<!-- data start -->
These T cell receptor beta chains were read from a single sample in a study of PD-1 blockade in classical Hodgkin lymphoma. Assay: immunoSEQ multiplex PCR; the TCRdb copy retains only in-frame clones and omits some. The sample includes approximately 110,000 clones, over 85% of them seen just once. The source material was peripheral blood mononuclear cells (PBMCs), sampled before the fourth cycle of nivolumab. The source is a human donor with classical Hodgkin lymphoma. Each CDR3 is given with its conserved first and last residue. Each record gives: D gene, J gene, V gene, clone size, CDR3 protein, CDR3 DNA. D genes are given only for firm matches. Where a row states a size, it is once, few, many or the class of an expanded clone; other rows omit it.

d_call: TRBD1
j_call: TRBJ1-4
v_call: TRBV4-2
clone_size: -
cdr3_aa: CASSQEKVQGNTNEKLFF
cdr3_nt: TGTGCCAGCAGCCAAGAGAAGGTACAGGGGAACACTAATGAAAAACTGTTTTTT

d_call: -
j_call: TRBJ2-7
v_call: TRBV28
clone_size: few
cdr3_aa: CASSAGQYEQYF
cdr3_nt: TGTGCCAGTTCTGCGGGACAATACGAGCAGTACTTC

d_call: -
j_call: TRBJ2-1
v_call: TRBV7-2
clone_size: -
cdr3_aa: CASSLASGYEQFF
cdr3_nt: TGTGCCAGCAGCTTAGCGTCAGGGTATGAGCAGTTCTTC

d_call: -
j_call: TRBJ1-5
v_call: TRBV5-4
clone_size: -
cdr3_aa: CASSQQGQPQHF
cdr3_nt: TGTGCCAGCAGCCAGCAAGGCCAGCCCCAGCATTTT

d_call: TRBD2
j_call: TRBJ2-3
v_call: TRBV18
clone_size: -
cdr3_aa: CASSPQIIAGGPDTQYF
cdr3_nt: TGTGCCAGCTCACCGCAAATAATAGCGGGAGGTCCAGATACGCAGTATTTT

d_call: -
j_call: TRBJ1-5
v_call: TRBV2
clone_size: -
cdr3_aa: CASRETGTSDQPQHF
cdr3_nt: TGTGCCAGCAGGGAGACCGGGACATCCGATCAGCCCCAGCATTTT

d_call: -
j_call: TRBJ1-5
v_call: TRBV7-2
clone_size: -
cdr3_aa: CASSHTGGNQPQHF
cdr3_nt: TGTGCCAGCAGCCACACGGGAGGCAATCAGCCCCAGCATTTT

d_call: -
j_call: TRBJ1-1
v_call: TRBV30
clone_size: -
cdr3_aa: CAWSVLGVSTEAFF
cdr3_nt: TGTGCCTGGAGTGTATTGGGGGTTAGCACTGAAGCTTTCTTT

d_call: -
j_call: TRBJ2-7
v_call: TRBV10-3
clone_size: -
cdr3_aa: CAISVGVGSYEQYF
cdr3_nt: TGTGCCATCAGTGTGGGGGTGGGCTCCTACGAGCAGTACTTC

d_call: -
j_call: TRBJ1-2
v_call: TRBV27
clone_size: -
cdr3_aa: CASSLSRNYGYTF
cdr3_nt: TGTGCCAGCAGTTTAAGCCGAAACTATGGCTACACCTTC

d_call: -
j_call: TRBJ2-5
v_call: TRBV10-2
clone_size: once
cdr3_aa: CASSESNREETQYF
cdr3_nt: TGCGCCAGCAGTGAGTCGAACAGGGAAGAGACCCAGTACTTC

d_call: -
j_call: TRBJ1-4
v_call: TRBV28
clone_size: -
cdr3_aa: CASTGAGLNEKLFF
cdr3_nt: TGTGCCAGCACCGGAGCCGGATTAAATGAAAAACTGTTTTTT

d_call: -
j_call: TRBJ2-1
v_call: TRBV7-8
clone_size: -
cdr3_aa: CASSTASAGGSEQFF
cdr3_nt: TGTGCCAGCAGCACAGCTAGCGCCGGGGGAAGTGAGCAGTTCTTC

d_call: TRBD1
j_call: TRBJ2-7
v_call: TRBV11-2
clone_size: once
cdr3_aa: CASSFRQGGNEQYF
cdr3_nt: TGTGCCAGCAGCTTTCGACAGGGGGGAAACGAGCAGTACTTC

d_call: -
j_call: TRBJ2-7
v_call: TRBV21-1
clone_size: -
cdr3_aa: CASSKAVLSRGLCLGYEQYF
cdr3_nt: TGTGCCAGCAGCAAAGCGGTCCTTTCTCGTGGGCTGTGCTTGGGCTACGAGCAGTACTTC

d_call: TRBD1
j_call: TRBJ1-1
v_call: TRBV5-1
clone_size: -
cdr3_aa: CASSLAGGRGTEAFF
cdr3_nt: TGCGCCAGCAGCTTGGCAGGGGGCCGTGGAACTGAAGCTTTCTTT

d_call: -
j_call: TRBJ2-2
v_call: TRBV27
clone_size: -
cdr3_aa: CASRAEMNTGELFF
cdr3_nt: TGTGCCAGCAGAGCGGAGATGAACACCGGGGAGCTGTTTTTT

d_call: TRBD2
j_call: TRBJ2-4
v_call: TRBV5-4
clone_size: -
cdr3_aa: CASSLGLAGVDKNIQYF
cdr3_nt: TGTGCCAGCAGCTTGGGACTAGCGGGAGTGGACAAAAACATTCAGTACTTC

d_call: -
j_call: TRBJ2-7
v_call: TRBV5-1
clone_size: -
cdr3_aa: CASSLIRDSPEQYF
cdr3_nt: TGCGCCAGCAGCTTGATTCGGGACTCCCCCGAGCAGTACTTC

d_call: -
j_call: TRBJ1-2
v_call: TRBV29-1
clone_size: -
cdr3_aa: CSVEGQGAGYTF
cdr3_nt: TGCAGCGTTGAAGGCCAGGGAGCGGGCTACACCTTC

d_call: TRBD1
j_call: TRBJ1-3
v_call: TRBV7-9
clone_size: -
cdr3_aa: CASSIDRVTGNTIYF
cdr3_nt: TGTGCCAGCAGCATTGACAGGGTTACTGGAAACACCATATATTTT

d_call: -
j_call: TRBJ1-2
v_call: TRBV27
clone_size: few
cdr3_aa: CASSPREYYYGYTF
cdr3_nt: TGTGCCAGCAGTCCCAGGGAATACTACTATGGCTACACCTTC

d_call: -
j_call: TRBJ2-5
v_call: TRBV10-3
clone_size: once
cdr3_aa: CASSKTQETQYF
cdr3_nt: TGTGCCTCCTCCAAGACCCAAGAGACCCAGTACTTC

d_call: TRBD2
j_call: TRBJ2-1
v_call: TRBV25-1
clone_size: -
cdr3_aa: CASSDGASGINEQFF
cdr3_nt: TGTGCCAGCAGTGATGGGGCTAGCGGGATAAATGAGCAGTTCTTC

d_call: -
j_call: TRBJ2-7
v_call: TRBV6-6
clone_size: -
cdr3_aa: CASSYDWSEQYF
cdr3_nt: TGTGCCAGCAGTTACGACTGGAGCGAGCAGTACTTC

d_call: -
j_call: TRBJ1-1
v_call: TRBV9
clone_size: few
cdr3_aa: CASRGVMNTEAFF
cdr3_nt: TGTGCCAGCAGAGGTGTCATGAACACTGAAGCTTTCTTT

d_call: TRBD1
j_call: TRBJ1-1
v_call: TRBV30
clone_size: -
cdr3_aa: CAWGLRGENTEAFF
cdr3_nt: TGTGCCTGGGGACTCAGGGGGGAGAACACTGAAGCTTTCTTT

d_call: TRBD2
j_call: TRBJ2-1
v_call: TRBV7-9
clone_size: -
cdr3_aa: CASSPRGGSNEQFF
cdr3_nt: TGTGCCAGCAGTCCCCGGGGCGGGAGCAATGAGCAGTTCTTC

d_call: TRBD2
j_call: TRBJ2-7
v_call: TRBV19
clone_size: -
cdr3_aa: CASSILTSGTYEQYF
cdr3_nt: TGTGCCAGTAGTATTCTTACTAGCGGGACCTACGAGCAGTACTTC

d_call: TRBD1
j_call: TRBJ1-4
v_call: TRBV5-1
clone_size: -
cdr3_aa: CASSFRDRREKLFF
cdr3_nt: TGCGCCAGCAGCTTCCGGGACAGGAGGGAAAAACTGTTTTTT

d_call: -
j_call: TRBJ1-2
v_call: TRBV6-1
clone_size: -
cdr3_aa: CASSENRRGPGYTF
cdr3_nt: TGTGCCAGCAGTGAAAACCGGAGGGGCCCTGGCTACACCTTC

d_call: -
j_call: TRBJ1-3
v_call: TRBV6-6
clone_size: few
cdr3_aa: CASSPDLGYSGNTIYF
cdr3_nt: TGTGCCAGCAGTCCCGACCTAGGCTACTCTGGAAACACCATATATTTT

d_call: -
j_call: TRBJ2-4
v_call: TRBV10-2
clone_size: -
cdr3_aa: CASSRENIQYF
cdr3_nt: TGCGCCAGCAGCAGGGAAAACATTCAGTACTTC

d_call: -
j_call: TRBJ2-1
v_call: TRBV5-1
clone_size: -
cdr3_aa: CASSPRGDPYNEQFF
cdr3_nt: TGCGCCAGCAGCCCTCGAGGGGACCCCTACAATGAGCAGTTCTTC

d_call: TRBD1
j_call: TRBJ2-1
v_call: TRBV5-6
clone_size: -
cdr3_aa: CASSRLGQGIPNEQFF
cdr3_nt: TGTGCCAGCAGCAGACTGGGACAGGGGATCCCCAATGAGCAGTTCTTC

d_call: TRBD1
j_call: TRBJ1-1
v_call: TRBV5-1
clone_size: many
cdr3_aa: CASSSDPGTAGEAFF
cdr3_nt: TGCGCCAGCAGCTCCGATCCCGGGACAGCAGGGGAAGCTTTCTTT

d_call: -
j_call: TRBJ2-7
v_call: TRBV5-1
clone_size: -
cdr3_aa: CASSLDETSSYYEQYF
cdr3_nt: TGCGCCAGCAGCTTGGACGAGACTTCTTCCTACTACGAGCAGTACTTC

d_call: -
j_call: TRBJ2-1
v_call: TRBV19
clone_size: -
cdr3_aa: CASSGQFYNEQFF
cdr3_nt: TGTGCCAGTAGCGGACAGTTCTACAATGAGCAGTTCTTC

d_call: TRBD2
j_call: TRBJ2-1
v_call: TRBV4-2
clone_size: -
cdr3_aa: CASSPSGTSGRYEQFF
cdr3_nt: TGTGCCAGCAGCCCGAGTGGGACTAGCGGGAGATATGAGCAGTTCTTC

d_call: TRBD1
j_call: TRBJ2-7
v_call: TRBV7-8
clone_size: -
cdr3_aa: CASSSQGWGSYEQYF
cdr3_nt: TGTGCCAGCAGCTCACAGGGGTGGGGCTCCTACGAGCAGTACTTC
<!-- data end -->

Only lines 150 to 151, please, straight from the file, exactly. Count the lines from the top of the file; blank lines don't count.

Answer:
cdr3_aa: CASSYDWSEQYF
cdr3_nt: TGTGCCAGCAGTTACGACTGGAGCGAGCAGTACTTC